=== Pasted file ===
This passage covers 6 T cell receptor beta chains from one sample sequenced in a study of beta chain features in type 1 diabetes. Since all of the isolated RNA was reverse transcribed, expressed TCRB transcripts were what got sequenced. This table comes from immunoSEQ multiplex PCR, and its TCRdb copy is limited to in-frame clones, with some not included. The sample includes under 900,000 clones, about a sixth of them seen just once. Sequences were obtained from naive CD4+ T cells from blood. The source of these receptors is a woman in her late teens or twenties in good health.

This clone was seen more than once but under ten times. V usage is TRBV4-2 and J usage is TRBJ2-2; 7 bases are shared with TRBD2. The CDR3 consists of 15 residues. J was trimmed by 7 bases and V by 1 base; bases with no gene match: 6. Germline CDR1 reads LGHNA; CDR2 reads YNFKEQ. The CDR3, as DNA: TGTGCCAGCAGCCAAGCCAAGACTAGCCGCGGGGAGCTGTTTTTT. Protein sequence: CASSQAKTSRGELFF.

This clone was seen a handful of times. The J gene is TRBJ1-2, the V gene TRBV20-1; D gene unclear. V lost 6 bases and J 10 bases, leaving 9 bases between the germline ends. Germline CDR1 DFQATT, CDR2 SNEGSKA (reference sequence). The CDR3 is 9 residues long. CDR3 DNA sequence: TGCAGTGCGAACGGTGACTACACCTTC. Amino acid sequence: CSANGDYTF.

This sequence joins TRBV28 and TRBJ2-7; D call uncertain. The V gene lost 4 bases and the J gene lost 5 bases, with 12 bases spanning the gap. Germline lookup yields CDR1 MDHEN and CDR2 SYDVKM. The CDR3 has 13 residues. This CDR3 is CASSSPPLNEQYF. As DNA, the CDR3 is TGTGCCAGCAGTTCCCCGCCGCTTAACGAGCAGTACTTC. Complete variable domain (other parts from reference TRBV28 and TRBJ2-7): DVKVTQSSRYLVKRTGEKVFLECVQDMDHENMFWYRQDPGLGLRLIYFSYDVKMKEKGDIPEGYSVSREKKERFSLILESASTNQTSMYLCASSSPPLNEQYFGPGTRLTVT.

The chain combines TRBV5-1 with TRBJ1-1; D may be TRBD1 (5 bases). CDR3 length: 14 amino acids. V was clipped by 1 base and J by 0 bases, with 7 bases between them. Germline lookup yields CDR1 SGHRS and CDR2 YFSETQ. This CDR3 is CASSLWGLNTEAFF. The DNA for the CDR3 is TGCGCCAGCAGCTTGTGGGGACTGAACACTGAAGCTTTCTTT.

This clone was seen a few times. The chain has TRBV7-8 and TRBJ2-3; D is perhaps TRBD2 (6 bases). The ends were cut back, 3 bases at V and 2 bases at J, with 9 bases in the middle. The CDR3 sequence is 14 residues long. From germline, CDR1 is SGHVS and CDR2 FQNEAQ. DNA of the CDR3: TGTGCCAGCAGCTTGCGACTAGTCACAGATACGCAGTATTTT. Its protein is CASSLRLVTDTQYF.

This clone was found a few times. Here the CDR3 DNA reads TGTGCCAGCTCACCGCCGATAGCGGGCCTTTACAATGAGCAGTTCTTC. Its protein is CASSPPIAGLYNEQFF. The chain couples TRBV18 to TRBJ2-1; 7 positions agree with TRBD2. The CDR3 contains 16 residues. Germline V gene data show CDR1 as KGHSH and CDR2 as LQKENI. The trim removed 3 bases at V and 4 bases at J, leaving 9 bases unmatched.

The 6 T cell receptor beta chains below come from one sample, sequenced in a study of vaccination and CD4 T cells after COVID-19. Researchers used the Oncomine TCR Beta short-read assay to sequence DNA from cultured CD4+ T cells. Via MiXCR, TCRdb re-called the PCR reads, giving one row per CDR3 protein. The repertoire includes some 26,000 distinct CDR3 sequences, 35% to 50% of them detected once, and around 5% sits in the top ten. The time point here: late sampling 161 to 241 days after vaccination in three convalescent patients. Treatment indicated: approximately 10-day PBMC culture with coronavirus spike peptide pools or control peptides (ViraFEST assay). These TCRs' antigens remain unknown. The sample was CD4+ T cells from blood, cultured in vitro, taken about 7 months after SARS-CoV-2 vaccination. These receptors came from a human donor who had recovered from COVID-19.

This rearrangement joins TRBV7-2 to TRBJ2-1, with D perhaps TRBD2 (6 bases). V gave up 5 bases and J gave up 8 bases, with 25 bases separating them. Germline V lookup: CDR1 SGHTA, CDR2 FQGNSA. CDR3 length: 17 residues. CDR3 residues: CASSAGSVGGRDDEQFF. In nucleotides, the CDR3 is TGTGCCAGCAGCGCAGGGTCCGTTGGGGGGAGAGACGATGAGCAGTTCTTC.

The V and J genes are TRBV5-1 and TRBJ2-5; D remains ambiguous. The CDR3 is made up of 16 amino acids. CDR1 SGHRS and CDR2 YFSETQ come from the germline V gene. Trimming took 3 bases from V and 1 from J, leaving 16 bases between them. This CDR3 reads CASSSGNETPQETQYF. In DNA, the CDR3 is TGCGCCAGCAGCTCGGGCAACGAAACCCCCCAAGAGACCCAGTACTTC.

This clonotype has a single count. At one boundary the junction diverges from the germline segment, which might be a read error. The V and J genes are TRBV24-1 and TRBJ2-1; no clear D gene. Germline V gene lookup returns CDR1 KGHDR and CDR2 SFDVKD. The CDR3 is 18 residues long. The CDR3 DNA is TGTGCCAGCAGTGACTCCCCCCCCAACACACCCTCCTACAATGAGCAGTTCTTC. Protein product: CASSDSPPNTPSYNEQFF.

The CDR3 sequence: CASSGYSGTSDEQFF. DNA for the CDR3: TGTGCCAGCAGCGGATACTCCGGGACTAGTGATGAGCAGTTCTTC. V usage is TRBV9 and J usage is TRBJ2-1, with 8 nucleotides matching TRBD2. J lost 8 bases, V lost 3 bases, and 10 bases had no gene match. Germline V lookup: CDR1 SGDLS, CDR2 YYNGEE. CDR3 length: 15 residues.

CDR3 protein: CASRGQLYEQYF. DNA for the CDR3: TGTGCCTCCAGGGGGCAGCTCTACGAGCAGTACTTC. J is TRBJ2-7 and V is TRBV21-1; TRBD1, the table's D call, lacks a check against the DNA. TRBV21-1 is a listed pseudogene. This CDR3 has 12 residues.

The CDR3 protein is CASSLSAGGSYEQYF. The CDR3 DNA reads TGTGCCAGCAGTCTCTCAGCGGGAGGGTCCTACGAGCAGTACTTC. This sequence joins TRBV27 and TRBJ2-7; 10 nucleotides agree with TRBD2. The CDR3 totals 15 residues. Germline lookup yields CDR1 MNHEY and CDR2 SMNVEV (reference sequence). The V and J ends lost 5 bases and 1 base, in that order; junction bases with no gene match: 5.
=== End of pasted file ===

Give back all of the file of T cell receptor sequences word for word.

This passage covers 6 T cell receptor beta chains from one sample sequenced in a study of beta chain features in type 1 diabetes. Since all of the isolated RNA was reverse transcribed, expressed TCRB transcripts were what got sequenced. This table comes from immunoSEQ multiplex PCR, and its TCRdb copy is limited to in-frame clones, with some not included. The sample includes under 900,000 clones, about a sixth of them seen just once. Sequences were obtained from naive CD4+ T cells from blood. The source of these receptors is a woman in her late teens or twenties in good health.

This clone was seen more than once but under ten times. V usage is TRBV4-2 and J usage is TRBJ2-2; 7 bases are shared with TRBD2. The CDR3 consists of 15 residues. J was trimmed by 7 bases and V by 1 base; bases with no gene match: 6. Germline CDR1 reads LGHNA; CDR2 reads YNFKEQ. The CDR3, as DNA: TGTGCCAGCAGCCAAGCCAAGACTAGCCGCGGGGAGCTGTTTTTT. Protein sequence: CASSQAKTSRGELFF.

This clone was seen a handful of times. The J gene is TRBJ1-2, the V gene TRBV20-1; D gene unclear. V lost 6 bases and J 10 bases, leaving 9 bases between the germline ends. Germline CDR1 DFQATT, CDR2 SNEGSKA (reference sequence). The CDR3 is 9 residues long. CDR3 DNA sequence: TGCAGTGCGAACGGTGACTACACCTTC. Amino acid sequence: CSANGDYTF.

This sequence joins TRBV28 and TRBJ2-7; D call uncertain. The V gene lost 4 bases and the J gene lost 5 bases, with 12 bases spanning the gap. Germline lookup yields CDR1 MDHEN and CDR2 SYDVKM. The CDR3 has 13 residues. This CDR3 is CASSSPPLNEQYF. As DNA, the CDR3 is TGTGCCAGCAGTTCCCCGCCGCTTAACGAGCAGTACTTC. Complete variable domain (other parts from reference TRBV28 and TRBJ2-7): DVKVTQSSRYLVKRTGEKVFLECVQDMDHENMFWYRQDPGLGLRLIYFSYDVKMKEKGDIPEGYSVSREKKERFSLILESASTNQTSMYLCASSSPPLNEQYFGPGTRLTVT.

The chain combines TRBV5-1 with TRBJ1-1; D may be TRBD1 (5 bases). CDR3 length: 14 amino acids. V was clipped by 1 base and J by 0 bases, with 7 bases between them. Germline lookup yields CDR1 SGHRS and CDR2 YFSETQ. This CDR3 is CASSLWGLNTEAFF. The DNA for the CDR3 is TGCGCCAGCAGCTTGTGGGGACTGAACACTGAAGCTTTCTTT.

This clone was seen a few times. The chain has TRBV7-8 and TRBJ2-3; D is perhaps TRBD2 (6 bases). The ends were cut back, 3 bases at V and 2 bases at J, with 9 bases in the middle. The CDR3 sequence is 14 residues long. From germline, CDR1 is SGHVS and CDR2 FQNEAQ. DNA of the CDR3: TGTGCCAGCAGCTTGCGACTAGTCACAGATACGCAGTATTTT. Its protein is CASSLRLVTDTQYF.

This clone was found a few times. Here the CDR3 DNA reads TGTGCCAGCTCACCGCCGATAGCGGGCCTTTACAATGAGCAGTTCTTC. Its protein is CASSPPIAGLYNEQFF. The chain couples TRBV18 to TRBJ2-1; 7 positions agree with TRBD2. The CDR3 contains 16 residues. Germline V gene data show CDR1 as KGHSH and CDR2 as LQKENI. The trim removed 3 bases at V and 4 bases at J, leaving 9 bases unmatched.

The 6 T cell receptor beta chains below come from one sample, sequenced in a study of vaccination and CD4 T cells after COVID-19. Researchers used the Oncomine TCR Beta short-read assay to sequence DNA from cultured CD4+ T cells. Via MiXCR, TCRdb re-called the PCR reads, giving one row per CDR3 protein. The repertoire includes some 26,000 distinct CDR3 sequences, 35% to 50% of them detected once, and around 5% sits in the top ten. The time point here: late sampling 161 to 241 days after vaccination in three convalescent patients. Treatment indicated: approximately 10-day PBMC culture with coronavirus spike peptide pools or control peptides (ViraFEST assay). These TCRs' antigens remain unknown. The sample was CD4+ T cells from blood, cultured in vitro, taken about 7 months after SARS-CoV-2 vaccination. These receptors came from a human donor who had recovered from COVID-19.

This rearrangement joins TRBV7-2 to TRBJ2-1, with D perhaps TRBD2 (6 bases). V gave up 5 bases and J gave up 8 bases, with 25 bases separating them. Germline V lookup: CDR1 SGHTA, CDR2 FQGNSA. CDR3 length: 17 residues. CDR3 residues: CASSAGSVGGRDDEQFF. In nucleotides, the CDR3 is TGTGCCAGCAGCGCAGGGTCCGTTGGGGGGAGAGACGATGAGCAGTTCTTC.

The V and J genes are TRBV5-1 and TRBJ2-5; D remains ambiguous. The CDR3 is made up of 16 amino acids. CDR1 SGHRS and CDR2 YFSETQ come from the germline V gene. Trimming took 3 bases from V and 1 from J, leaving 16 bases between them. This CDR3 reads CASSSGNETPQETQYF. In DNA, the CDR3 is TGCGCCAGCAGCTCGGGCAACGAAACCCCCCAAGAGACCCAGTACTTC.

This clonotype has a single count. At one boundary the junction diverges from the germline segment, which might be a read error. The V and J genes are TRBV24-1 and TRBJ2-1; no clear D gene. Germline V gene lookup returns CDR1 KGHDR and CDR2 SFDVKD. The CDR3 is 18 residues long. The CDR3 DNA is TGTGCCAGCAGTGACTCCCCCCCCAACACACCCTCCTACAATGAGCAGTTCTTC. Protein product: CASSDSPPNTPSYNEQFF.

The CDR3 sequence: CASSGYSGTSDEQFF. DNA for the CDR3: TGTGCCAGCAGCGGATACTCCGGGACTAGTGATGAGCAGTTCTTC. V usage is TRBV9 and J usage is TRBJ2-1, with 8 nucleotides matching TRBD2. J lost 8 bases, V lost 3 bases, and 10 bases had no gene match. Germline V lookup: CDR1 SGDLS, CDR2 YYNGEE. CDR3 length: 15 residues.

CDR3 protein: CASRGQLYEQYF. DNA for the CDR3: TGTGCCTCCAGGGGGCAGCTCTACGAGCAGTACTTC. J is TRBJ2-7 and V is TRBV21-1; TRBD1, the table's D call, lacks a check against the DNA. TRBV21-1 is a listed pseudogene. This CDR3 has 12 residues.

The CDR3 protein is CASSLSAGGSYEQYF. The CDR3 DNA reads TGTGCCAGCAGTCTCTCAGCGGGAGGGTCCTACGAGCAGTACTTC. This sequence joins TRBV27 and TRBJ2-7; 10 nucleotides agree with TRBD2. The CDR3 totals 15 residues. Germline lookup yields CDR1 MNHEY and CDR2 SMNVEV (reference sequence). The V and J ends lost 5 bases and 1 base, in that order; junction bases with no gene match: 5.